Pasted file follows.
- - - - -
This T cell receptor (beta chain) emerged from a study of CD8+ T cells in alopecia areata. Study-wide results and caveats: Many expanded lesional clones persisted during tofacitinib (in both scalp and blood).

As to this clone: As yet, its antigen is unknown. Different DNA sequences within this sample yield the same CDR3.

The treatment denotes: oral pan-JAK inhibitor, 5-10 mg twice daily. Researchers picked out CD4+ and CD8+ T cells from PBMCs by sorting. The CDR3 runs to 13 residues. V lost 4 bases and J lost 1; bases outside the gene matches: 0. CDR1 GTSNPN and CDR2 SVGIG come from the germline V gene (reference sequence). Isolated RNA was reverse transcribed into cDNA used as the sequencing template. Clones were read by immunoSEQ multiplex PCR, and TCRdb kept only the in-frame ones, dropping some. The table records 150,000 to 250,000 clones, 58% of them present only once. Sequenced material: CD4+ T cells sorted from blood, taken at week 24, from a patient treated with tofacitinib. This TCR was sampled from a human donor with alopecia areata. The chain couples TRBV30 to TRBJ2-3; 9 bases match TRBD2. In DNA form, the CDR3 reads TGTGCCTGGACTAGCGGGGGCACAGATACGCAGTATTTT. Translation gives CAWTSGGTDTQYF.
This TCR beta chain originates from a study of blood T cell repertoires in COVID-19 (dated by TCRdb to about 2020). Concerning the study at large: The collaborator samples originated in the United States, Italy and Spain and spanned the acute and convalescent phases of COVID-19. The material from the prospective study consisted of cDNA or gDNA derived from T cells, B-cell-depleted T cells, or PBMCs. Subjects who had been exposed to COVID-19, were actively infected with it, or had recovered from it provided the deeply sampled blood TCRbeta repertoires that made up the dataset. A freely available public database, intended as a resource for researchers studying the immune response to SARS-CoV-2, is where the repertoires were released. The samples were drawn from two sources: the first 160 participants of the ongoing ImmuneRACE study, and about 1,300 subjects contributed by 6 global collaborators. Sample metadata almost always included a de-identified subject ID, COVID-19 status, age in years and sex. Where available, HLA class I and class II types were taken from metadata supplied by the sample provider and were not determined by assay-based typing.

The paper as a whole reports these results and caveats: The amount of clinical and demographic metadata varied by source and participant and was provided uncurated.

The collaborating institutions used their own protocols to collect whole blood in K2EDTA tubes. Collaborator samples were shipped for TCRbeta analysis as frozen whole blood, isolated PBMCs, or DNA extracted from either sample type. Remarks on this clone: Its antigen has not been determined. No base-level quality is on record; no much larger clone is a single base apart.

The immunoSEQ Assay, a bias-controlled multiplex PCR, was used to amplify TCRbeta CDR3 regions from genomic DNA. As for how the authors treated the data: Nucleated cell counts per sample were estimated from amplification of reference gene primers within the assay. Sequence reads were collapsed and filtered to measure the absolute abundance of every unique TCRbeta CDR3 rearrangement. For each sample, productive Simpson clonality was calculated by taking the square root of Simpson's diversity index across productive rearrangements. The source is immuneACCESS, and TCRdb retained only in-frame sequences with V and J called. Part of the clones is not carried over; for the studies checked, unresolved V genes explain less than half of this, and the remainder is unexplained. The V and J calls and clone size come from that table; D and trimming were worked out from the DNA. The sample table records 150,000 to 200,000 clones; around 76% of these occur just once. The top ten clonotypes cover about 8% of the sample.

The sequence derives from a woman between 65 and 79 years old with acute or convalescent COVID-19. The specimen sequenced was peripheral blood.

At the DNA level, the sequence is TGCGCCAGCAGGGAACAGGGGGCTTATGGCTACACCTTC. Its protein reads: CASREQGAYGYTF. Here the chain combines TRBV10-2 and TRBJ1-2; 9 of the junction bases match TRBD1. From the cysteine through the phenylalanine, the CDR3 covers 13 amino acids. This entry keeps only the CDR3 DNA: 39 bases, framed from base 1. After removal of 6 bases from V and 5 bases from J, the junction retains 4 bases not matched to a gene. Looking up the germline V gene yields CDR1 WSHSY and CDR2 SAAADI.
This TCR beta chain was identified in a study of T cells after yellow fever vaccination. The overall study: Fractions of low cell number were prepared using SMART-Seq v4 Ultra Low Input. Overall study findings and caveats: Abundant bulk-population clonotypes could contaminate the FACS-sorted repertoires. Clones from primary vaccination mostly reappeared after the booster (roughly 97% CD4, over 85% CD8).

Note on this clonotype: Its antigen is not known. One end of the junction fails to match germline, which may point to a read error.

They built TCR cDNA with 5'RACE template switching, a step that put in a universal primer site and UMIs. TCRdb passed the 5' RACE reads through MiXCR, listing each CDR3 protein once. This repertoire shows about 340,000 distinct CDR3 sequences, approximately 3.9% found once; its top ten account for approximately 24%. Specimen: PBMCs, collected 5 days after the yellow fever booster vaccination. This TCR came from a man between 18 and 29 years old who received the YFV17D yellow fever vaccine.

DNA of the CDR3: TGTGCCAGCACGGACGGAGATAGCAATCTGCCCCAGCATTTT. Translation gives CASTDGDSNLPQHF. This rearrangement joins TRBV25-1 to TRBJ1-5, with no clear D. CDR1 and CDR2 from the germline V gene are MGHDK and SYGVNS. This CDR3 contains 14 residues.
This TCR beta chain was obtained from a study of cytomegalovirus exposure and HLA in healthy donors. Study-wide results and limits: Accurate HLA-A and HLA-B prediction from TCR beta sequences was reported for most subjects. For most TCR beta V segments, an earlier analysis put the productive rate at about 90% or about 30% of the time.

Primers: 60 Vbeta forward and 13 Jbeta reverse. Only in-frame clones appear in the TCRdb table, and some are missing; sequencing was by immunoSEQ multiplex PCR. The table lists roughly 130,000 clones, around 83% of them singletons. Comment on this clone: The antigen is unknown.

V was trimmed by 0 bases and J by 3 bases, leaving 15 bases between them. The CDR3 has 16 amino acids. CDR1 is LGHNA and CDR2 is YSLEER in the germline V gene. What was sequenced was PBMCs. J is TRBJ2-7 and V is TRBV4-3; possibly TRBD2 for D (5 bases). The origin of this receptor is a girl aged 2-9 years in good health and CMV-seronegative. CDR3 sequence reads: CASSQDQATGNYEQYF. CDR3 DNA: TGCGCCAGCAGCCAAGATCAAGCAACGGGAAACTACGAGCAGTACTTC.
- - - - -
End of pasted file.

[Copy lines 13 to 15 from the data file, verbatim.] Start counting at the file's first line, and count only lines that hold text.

DNA of the CDR3: TGTGCCAGCACGGACGGAGATAGCAATCTGCCCCAGCATTTT. Translation gives CASTDGDSNLPQHF. This rearrangement joins TRBV25-1 to TRBJ1-5, with no clear D. CDR1 and CDR2 from the germline V gene are MGHDK and SYGVNS. This CDR3 contains 14 residues.
This TCR beta chain was obtained from a study of cytomegalovirus exposure and HLA in healthy donors. Study-wide results and limits: Accurate HLA-A and HLA-B prediction from TCR beta sequences was reported for most subjects. For most TCR beta V segments, an earlier analysis put the productive rate at about 90% or about 30% of the time.

Primers: 60 Vbeta forward and 13 Jbeta reverse. Only in-frame clones appear in the TCRdb table, and some are missing; sequencing was by immunoSEQ multiplex PCR. The table lists roughly 130,000 clones, around 83% of them singletons. Comment on this clone: The antigen is unknown.